Vote Yes It has been suggested that a recall or re-election of current city staff and Traverse City Commission would work better than Prop 3. I disagree. A recall campaign is the most divisive, costly type of election possible. Prop 3, when passed, will allow all city residents an opportunity to vote on any proposed development over 60 feet tall at no cost to the taxpayer...

Yes Vote Explained A “yes” vote on Prop 3 will give Traverse City the right to vote on developments over 60 feet high. It doesn’t require votes on every future building, as incorrectly stated by a previous letter writer. If referendums are held during general elections, taxpayers pay nothing...

Beware Trump When the country you love have have served for 33 years is threatened, you have an obligation and a duty to speak out. Now is the time for all Americans to speak out against a possible Donald Trump presidency. During the past year Trump has been exposed as a pathological liar, a demagogue and a person who is totally unfit to assume the presidency of our already great country...

Picture Worth 1,000 Words Nobody disagrees with the need for affordable housing or that a certain level of density is dollar smart for TC. The issue is the proposed solution. If you haven’t already seen the architect’s rendition for the site, please Google “Pine Street Development Traverse City”...

Living Wage, Not Tall Buildings Our community deserves better than the StandUp TC “vote no” arguments. They are not truthful. Their yard signs say: “More Housing. Less Red Tape. Vote like you want your kids to live here.” The truth: More housing, but for whom? At what price..

Home · Articles · News · Music · Mighty Mic: Anyone can Play Guitar...
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Mighty Mic: Anyone can Play Guitar (or Read Poetry or Pound on the Bongos) on Northern Michigan‘s Open Mic Circuit

Emily Groves - September 12th, 2002
“Sometimes it’s really good, sometimes it’s really bad,” confides Bob Thiel from his seat at the bar. Despite conflicting feelings, the Bo Beer liquor store owner has come over from his business next door to attend this Thursday’s open mic at ? in Traverse City. This evening, he and about 15 others are taking in a variety of performances at the Front Street bar. Standing amid an assortment of musical equipment including a drum set, bass, and electric guitars, host Dan Babiarz is calling names off a list of those who have signed up to play. On the wall behind him, someone has stuck a picture of a naked woman ripped from a magazine.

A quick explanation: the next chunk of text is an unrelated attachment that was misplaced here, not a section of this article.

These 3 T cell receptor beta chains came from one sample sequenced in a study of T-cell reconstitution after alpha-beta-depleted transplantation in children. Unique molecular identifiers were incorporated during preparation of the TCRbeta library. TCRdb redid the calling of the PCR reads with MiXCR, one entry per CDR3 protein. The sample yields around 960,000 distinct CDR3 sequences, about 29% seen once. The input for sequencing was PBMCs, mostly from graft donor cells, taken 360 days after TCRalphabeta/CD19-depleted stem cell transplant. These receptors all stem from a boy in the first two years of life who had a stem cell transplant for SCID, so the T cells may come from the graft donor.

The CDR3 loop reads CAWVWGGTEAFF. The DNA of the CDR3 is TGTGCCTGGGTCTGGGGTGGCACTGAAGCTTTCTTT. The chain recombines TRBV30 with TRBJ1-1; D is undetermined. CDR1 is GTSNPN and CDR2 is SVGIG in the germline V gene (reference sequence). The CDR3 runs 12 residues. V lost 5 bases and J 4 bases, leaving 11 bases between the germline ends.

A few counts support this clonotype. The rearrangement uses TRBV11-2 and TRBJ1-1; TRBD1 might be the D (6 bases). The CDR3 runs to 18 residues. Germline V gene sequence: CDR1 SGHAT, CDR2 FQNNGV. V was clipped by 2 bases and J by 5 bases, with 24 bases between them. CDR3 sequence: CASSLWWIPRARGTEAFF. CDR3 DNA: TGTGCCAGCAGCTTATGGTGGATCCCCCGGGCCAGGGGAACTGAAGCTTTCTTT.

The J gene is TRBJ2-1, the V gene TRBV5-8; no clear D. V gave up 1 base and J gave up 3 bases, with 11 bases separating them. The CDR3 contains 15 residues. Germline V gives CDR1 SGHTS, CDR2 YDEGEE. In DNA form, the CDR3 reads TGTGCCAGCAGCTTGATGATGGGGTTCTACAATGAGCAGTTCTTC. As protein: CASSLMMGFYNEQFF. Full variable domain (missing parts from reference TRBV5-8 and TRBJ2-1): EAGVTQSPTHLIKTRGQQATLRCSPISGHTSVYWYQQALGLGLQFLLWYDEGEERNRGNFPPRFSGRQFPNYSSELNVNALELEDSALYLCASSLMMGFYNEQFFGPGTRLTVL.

“We open it up for half an hour, then turn the show over to whoever wants to play,” says Babiarz, referring to his band, Incognito, which includes Darla Roland and Ed Roth. “It started as an acoustic open mic, but has kind of turned into a free form jam.”
Earlier, there was a bass-heavy Chili Peppers-style jam going on. Now a different performer is bellowing out his version of a classic rock tune, lively and heavy on volume. But it’s not all electric guitars. This event attracts an eclectic group of musicians and artists, including clarinet and violin players and free form poets. There does however, seem to be a limit to the types of suitable talents: “No humping the jukebox,” Babiarz calls in the direction of two especially animated spectators. “We go for most anything but that.”
Like many bars and coffee houses in Northern Michigan, Bo’s reserves one night of the week to turn the microphone over to anyone willing to step up. Open mics are great opportunities for the inexperienced to try their hand at performing and for the skilled to entertain in a more casual setting.
“There are fabulous local musicians in this area. We get good quality people here. We even get some girls who play,” says Marty Stevenson of Sunday’s open mic at The Loading Dock, which he co-hosts with Kurt Bowman.
An important factor in the popularity of open mics in the area is a relaxed atmosphere that gives confidence to first-timers.